API Gateway is a powerful tool for managing and securing your APIs. It acts as a reverse proxy that sits between your clients and your backend services, routing requests to the appropriate service and providing features such as authentication, authorization, rate limiting, and caching. In this article, we will explore the basics of API Gateway, how it works, and why you, as a QA need to know about it.
What is API Gateway?
API Gateway is a service that allows you to create, manage, and secure APIs for your applications. It provides a single entry point for your APIs, allowing you to control and monitor traffic to your backend services. It supports RESTful APIs, WebSocket APIs, and HTTP APIs, and integrates with various AWS services such as AWS Lambda, AWS Elastic Beanstalk, and AWS Elastic Container Service (ECS).
An API gateway takes all API calls from clients, then routes them to the appropriate microservice with request routing, composition, and protocol translation. Typically it handles a request by invoking multiple microservices and aggregating the results, to determine the best path. It can translate between web protocols and web‑unfriendly protocols that are used internally.
An e‑commerce site might use an API gateway to provide mobile clients with an endpoint for retrieving all product details with a single request. It invokes various services, like product info and reviews, and combines the results.
AWS defines an API Gateway as
API Gateway acts as a “front door” for applications to access data, business logic, or functionality from your backend services, such as workloads running on Amazon Elastic Compute Cloud (Amazon EC2), code running on AWS Lambda, any web application, or real-time communication applications.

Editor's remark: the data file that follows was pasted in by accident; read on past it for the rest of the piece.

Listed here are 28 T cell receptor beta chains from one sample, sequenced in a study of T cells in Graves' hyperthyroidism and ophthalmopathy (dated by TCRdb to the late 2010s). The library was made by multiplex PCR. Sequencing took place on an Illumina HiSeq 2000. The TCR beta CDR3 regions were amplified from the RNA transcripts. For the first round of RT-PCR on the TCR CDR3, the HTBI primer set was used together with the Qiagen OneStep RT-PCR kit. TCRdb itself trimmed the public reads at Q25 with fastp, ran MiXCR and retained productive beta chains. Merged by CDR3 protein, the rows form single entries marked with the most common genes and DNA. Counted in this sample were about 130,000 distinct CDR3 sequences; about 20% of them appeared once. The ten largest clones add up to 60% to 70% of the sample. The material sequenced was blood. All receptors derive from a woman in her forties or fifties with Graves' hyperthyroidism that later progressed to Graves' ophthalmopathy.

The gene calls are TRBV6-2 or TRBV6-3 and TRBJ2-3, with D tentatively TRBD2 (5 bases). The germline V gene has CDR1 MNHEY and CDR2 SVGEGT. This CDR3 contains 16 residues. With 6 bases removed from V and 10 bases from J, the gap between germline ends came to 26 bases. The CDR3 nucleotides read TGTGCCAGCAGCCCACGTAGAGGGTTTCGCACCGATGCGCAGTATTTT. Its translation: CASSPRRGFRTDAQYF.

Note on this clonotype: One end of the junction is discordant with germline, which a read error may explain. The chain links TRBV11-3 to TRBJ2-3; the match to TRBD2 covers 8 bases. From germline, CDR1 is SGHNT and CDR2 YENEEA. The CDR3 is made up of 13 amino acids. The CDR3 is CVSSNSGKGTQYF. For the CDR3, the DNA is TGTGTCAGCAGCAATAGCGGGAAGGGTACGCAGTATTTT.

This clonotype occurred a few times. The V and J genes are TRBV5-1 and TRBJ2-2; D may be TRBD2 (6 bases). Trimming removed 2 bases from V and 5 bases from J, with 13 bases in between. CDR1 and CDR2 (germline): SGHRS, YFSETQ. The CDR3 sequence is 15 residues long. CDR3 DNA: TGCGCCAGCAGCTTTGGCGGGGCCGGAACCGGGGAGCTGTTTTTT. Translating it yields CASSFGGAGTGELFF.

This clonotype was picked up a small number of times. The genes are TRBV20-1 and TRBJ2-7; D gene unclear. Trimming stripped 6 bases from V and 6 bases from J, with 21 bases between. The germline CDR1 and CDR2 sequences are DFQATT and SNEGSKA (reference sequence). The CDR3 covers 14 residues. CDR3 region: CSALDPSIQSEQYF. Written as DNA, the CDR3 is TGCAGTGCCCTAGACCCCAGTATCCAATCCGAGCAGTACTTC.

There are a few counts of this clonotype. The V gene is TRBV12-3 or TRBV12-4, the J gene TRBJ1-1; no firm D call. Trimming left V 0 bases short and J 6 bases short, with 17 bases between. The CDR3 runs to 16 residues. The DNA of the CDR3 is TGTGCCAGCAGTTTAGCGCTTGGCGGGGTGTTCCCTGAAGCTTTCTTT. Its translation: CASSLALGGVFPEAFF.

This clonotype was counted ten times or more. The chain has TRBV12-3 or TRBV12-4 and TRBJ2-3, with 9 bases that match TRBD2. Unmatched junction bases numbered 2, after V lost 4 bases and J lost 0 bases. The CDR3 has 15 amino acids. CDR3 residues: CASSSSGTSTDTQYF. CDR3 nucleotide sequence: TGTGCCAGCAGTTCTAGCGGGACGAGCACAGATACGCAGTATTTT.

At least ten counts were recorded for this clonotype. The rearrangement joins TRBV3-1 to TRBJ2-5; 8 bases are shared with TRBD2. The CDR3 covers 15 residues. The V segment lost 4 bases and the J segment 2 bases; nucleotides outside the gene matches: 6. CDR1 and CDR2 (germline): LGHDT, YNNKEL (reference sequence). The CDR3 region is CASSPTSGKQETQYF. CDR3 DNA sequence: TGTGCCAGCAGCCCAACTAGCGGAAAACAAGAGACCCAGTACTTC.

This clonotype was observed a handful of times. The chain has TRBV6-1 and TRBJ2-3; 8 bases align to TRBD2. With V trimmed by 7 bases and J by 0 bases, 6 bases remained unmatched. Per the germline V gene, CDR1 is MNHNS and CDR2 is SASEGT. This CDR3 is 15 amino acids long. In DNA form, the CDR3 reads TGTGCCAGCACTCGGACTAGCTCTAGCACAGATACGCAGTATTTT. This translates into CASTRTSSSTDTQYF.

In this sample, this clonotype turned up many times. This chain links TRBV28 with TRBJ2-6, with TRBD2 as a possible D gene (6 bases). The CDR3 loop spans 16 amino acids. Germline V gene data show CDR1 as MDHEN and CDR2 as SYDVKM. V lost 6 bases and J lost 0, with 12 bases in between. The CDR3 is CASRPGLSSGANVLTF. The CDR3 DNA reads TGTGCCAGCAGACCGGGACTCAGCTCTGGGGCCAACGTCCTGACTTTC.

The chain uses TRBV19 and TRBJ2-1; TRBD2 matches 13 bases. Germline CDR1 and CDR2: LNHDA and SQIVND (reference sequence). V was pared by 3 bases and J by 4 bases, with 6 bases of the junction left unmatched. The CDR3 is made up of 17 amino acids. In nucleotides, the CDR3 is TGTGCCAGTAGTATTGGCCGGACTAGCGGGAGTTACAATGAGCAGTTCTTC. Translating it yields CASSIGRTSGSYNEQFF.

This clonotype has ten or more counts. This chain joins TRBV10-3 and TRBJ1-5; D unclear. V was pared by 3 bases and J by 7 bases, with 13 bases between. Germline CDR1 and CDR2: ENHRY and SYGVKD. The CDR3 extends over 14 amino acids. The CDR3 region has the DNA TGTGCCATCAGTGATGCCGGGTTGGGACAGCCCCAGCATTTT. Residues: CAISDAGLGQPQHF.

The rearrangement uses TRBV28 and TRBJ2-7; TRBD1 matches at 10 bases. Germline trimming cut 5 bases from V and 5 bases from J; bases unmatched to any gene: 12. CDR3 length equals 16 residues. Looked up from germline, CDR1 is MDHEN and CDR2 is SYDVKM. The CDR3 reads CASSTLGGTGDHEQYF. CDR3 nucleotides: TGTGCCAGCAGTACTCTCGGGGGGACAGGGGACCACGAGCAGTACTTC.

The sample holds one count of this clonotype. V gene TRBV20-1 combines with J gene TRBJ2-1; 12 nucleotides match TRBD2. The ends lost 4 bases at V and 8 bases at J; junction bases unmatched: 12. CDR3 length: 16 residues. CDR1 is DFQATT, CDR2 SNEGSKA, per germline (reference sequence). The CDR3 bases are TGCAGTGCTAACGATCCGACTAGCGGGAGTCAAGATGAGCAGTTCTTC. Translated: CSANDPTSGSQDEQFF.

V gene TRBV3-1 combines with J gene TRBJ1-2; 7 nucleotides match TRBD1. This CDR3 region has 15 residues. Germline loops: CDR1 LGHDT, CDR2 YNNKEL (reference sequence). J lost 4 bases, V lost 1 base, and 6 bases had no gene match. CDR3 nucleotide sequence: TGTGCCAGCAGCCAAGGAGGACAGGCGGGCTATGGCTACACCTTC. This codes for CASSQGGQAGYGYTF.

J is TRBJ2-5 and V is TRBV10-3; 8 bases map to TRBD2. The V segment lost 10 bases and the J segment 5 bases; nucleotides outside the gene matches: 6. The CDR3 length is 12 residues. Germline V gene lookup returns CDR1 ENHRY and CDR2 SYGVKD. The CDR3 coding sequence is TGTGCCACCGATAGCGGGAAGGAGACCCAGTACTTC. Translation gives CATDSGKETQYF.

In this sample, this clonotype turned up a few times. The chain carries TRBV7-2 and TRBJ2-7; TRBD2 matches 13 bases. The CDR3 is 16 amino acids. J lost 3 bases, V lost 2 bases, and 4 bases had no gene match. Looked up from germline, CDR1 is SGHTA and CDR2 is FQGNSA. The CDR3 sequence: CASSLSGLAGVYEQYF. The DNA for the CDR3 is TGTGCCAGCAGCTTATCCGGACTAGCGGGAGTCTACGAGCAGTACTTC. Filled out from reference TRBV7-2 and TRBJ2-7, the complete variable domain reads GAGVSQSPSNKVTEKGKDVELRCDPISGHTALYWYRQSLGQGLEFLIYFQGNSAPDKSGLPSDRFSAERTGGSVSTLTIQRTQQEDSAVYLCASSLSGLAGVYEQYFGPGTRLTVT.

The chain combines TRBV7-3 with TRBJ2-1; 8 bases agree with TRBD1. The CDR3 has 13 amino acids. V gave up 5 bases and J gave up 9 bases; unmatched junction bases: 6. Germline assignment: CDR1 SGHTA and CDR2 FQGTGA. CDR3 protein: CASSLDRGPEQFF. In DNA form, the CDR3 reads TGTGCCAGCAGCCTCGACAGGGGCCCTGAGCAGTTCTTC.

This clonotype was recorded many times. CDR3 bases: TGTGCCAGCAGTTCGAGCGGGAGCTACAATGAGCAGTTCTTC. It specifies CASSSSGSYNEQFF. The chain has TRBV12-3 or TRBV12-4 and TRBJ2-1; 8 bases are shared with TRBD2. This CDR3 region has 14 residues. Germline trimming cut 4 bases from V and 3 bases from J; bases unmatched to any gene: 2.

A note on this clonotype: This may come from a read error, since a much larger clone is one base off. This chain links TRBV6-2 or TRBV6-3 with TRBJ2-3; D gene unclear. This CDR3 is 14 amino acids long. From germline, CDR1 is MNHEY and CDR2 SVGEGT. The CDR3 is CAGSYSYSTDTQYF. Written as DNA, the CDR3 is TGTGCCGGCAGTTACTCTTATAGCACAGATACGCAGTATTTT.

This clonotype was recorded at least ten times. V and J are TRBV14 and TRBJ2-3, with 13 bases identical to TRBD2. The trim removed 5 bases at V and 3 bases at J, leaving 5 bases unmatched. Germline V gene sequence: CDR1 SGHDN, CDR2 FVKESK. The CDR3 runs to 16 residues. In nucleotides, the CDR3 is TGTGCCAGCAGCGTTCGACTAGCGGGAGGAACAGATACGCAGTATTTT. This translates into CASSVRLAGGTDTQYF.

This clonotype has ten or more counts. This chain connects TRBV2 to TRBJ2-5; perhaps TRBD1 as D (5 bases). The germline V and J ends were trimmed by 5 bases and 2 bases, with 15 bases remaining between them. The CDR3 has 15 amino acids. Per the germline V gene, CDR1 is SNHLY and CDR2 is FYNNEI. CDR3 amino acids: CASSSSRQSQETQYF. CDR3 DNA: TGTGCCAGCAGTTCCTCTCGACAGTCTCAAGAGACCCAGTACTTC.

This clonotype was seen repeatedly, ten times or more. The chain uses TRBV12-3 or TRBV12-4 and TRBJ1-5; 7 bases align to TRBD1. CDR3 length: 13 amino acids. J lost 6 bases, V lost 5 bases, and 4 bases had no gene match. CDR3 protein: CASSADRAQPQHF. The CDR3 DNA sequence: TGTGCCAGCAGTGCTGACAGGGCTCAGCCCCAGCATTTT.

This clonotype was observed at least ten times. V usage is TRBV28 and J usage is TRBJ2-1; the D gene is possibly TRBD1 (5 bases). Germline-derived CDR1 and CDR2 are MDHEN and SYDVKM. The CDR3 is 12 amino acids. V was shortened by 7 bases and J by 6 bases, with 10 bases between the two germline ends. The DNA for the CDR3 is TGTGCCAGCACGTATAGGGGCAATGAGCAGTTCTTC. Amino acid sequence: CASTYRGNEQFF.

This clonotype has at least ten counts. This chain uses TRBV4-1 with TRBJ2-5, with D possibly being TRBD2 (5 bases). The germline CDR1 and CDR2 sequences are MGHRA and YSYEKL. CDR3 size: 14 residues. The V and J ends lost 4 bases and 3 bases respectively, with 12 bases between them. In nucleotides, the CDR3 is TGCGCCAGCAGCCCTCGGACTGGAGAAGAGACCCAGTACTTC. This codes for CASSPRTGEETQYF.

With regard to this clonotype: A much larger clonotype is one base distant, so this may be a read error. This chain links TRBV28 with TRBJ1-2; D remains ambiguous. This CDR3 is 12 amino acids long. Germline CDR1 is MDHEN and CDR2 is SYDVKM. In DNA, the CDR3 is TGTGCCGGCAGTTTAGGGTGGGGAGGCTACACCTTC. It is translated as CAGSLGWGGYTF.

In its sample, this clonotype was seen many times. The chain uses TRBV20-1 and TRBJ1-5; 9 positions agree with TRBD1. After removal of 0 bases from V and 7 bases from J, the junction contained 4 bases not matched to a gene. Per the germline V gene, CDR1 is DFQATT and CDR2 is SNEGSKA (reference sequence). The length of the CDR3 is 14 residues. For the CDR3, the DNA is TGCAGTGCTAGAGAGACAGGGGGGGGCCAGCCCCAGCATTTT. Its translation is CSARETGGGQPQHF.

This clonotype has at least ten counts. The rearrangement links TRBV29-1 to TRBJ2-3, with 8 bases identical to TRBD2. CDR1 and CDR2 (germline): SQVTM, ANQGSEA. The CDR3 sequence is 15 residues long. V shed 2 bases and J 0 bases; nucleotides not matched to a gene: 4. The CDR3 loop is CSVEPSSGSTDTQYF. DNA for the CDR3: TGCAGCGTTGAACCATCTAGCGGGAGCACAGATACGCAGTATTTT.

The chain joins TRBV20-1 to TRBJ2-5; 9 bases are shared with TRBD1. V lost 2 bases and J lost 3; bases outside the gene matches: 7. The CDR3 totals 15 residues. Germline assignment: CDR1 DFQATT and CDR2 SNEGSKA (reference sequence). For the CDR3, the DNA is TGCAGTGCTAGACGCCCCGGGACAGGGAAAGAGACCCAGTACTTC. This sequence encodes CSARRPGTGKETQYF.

A simple representation of an API Gateway may be like this
Why do we need to use an API Gateway?
At its most basic, an API service accepts a remote request and returns a response. But real life is never that simple. Consider your various concerns when you host large-scale APIs.
- Centralized management: With API Gateway, you can manage all your APIs in one place. This makes it easy to monitor and control traffic to your backend services, as well as to manage authentication and authorization for your APIs.
- Monetisation: If you have monetizied API’s, then you’ll want to connect to a billing system. API Gateway comes pretty handy in that scenarios.
- Scalability: API Gateway scales automatically to handle any amount of traffic, so you don’t have to worry about managing the infrastructure to handle spikes in traffic.
- Security: API Gateway provides built-in security features such as HTTPS support, authentication and authorization, and rate limiting. This helps you protect your APIs from attacks and unauthorised access.
- Analytics : You would want to understand how people are using your API’s. So API Gateway can give you added functionality of analytics and monitoring tools to understand that.